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To compete globally, you must know the soul of a nation

A mother helps her child pray after placing candles at a cathedral in India.

Gurinder Osan/The Associated Press

Over the past months, I have been citing numerous facts and figures to illustrate how Canada is a trading nation, but has considerable room to go still before becoming a nation of traders.

The point being, in a world that is being reshaped by technology, economic globalization, demographic shifts, ever-evolving labour markets, and the rise of Brazil, Russia, India and China and other emerging markets" on the world stage, Canadian enterprises - small, medium and large, and across industry - must possess the necessary knowledge and capacity to operate in an increasingly integrated and competitive global economy.

If they don't, our companies - whether they are domestically focused, outward oriented, or some combination of the two - will inevitably feel top and bottom line pressures, and with that, diminished or negative job- and wealth-creation prospects (think Research In Motion).

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Competing in the global economy, though, isn't just about sustainable revenue and profit growth or keeping costs in check to keep manufacturing jobs in Canada. These are the outcomes of effective competitiveness.

Becoming competitive is the first step in the process and that requires, among other elements, a solid understanding of the world around us. In the case of actual or would-be Canadian exporters, importers, and direct investors that means having a comprehensive understanding of each market in which they operate, including the economic, political, social and legal environments, the competitive landscape, and the country's cultural heritage and norms.

As we celebrate the best of the holiday season, it is this last item - cultural heritage and norms - that deserves particular attention. Ultimately, business is driven and influenced by individuals and the decisions they make, so a clear understanding of a country's cultural heritage and norms is critical in leading to commercial success in that market.

Let's take India for example, where I am currently on business/vacation. It is among 13 priority markets identified by the Government of Canada in its Global Commerce Strategy, but how much does the average Canadian business person (outside the Indian diaspora in Canada) really know about this very ancient and populous nation? If our bilateral trade and investment statistics are any indication, I would suggest not very much.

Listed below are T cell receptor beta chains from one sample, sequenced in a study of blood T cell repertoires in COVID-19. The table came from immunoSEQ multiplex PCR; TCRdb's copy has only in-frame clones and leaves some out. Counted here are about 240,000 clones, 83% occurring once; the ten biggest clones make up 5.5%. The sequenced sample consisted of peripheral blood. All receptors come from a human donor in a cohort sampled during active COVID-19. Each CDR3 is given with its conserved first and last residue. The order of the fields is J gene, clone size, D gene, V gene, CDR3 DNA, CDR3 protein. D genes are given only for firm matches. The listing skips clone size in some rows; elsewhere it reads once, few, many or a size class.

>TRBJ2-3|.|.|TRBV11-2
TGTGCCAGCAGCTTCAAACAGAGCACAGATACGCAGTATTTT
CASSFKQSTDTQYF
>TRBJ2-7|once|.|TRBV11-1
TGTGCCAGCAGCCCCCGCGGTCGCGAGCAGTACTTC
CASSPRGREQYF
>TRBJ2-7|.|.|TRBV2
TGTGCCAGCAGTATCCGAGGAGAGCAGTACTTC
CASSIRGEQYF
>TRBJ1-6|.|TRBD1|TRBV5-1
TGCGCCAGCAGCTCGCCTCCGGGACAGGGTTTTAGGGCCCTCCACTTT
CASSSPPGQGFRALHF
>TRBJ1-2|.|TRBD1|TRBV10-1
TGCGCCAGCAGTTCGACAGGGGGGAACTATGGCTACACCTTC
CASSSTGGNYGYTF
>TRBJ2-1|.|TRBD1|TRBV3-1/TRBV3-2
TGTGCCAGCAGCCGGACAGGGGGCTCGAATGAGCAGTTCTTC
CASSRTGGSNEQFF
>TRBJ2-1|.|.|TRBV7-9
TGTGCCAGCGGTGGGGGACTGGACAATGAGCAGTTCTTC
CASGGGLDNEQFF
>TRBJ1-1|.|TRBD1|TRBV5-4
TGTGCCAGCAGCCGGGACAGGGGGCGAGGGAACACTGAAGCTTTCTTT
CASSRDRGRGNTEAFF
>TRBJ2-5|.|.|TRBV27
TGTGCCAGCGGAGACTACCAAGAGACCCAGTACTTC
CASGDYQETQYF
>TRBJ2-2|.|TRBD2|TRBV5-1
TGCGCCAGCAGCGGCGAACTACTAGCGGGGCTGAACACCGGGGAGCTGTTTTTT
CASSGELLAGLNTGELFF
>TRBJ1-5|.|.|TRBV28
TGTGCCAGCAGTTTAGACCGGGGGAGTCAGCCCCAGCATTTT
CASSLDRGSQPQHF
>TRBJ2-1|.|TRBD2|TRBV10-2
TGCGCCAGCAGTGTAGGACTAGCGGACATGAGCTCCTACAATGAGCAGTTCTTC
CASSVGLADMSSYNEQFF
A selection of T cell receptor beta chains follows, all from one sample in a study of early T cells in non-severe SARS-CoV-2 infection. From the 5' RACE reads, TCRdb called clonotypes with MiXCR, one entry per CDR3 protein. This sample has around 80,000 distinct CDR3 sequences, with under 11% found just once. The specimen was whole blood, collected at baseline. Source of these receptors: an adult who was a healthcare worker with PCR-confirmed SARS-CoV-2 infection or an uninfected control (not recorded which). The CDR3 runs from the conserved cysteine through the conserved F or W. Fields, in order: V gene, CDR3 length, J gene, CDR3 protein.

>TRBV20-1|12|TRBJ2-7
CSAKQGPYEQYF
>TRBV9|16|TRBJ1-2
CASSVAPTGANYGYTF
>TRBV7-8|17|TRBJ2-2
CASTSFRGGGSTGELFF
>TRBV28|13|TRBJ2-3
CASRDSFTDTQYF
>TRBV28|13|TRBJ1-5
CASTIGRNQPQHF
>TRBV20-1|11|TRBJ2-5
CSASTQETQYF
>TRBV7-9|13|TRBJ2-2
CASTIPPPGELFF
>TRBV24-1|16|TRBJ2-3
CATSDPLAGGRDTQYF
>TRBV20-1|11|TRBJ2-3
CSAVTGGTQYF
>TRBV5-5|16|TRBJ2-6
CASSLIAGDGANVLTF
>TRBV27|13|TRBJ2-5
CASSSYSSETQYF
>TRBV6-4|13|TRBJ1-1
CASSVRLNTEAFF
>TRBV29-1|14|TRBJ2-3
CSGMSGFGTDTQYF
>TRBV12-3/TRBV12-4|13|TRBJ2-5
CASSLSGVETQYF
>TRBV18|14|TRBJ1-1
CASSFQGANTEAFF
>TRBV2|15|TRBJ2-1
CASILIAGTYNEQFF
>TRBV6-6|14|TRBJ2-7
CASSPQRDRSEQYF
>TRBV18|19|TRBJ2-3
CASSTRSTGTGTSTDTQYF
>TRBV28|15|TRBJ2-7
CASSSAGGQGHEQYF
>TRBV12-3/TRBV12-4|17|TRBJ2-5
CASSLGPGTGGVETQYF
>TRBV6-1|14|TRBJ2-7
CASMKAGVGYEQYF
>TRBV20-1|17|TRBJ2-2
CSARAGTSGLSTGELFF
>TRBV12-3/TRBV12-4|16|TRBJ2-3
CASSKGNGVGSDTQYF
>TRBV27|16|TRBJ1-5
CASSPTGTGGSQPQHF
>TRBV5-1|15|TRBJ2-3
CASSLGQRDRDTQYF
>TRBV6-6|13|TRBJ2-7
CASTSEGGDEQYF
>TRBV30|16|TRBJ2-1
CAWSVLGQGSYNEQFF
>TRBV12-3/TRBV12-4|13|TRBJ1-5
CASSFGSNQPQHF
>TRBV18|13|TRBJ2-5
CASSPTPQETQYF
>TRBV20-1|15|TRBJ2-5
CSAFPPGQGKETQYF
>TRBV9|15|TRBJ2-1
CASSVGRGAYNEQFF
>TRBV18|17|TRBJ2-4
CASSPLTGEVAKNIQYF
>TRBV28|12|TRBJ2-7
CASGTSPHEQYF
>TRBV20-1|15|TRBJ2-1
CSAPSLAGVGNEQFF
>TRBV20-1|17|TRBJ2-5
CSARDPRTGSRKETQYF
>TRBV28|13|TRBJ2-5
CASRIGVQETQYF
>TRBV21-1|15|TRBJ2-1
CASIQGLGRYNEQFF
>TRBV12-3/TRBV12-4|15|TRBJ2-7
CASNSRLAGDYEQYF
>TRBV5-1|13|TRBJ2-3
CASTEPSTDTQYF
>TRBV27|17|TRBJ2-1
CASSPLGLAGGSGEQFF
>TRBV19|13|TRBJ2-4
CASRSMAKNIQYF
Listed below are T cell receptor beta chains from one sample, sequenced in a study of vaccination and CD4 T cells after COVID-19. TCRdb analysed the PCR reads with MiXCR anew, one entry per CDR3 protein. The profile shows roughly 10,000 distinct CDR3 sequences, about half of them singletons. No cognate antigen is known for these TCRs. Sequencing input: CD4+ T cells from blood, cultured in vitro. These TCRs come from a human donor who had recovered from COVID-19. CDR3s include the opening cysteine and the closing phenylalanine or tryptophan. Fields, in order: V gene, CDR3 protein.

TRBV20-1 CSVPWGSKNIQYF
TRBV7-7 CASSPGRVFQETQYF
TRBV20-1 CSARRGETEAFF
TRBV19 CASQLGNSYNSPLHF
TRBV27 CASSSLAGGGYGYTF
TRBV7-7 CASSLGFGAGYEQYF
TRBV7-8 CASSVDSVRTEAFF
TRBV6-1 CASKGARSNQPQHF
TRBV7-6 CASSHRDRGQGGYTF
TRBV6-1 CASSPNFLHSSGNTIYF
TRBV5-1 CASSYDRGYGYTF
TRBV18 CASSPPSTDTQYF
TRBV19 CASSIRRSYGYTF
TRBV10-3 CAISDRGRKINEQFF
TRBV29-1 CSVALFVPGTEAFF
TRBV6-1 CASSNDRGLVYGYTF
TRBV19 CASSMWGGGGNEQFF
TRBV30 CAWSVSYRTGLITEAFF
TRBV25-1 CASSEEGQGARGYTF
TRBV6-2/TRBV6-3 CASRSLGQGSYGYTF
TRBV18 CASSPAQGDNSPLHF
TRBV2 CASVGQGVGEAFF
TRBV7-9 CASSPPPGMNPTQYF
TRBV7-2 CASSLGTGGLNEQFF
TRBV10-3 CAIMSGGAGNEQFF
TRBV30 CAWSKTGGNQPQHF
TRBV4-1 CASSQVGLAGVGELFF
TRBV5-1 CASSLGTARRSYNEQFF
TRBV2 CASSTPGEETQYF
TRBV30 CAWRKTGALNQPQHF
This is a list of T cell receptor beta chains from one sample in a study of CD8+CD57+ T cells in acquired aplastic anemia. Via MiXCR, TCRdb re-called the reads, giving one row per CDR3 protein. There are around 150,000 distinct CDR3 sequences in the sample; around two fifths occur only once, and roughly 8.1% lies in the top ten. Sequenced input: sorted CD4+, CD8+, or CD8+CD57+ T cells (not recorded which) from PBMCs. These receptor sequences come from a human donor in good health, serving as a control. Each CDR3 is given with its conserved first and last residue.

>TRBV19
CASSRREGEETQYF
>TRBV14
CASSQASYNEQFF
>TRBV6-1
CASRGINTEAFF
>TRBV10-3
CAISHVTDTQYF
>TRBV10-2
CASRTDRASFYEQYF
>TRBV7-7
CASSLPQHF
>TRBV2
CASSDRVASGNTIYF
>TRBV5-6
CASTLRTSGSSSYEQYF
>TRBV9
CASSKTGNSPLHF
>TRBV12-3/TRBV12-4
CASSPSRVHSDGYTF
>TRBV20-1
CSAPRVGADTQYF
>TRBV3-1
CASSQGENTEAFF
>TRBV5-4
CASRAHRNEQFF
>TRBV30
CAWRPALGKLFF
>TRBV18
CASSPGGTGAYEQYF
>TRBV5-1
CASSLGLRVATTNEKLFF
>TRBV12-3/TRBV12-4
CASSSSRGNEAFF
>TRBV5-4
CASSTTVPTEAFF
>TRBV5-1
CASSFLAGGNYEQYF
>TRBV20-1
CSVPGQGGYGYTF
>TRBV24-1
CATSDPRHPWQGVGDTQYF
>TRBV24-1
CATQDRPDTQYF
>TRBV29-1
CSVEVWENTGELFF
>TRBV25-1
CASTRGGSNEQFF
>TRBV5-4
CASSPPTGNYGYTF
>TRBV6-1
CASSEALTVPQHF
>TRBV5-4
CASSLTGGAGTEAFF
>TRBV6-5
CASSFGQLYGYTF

Yes, India has 1.2 billion citizens, is predominantly Hindu with a strong Muslim population, has 22 official languages, and is fraught with bureaucracy and corruption in its public institutions. But so what? This is basic and relatively well-known information around the world. To be effective in India, Canadian businesses must go well beyond these surface facts and dig into the cultural soul of the nation. This is what will lead to enhanced market knowledge and the establishment of personal relationships that are crucial in the sub-continent.

To give you an example of what I am referring to, I decided to spend part of Christmas Eve this year by going to St-Paul's Cathedral (constructed during British rule in the 19th century) for Christmas Mass. When I arrived (about 10:15 p.m.), there was a queue of 400-500 metres to get into the cathedral. By 11:30 p.m., the length of the line had doubled. What was particularly noteworthy about the line was not its size (although, by Canadian standards, it was impressive), rather the fact that so many people - Christians, Hindus and, very likely, other faiths - came together to celebrate Christmas.

It is this spirit of acceptance and celebration that is very much at the heart of the Indian culture. To understand India is to understand this dynamic, and to understand this dynamic is to understand, at least in part, the cultural norms of the country.

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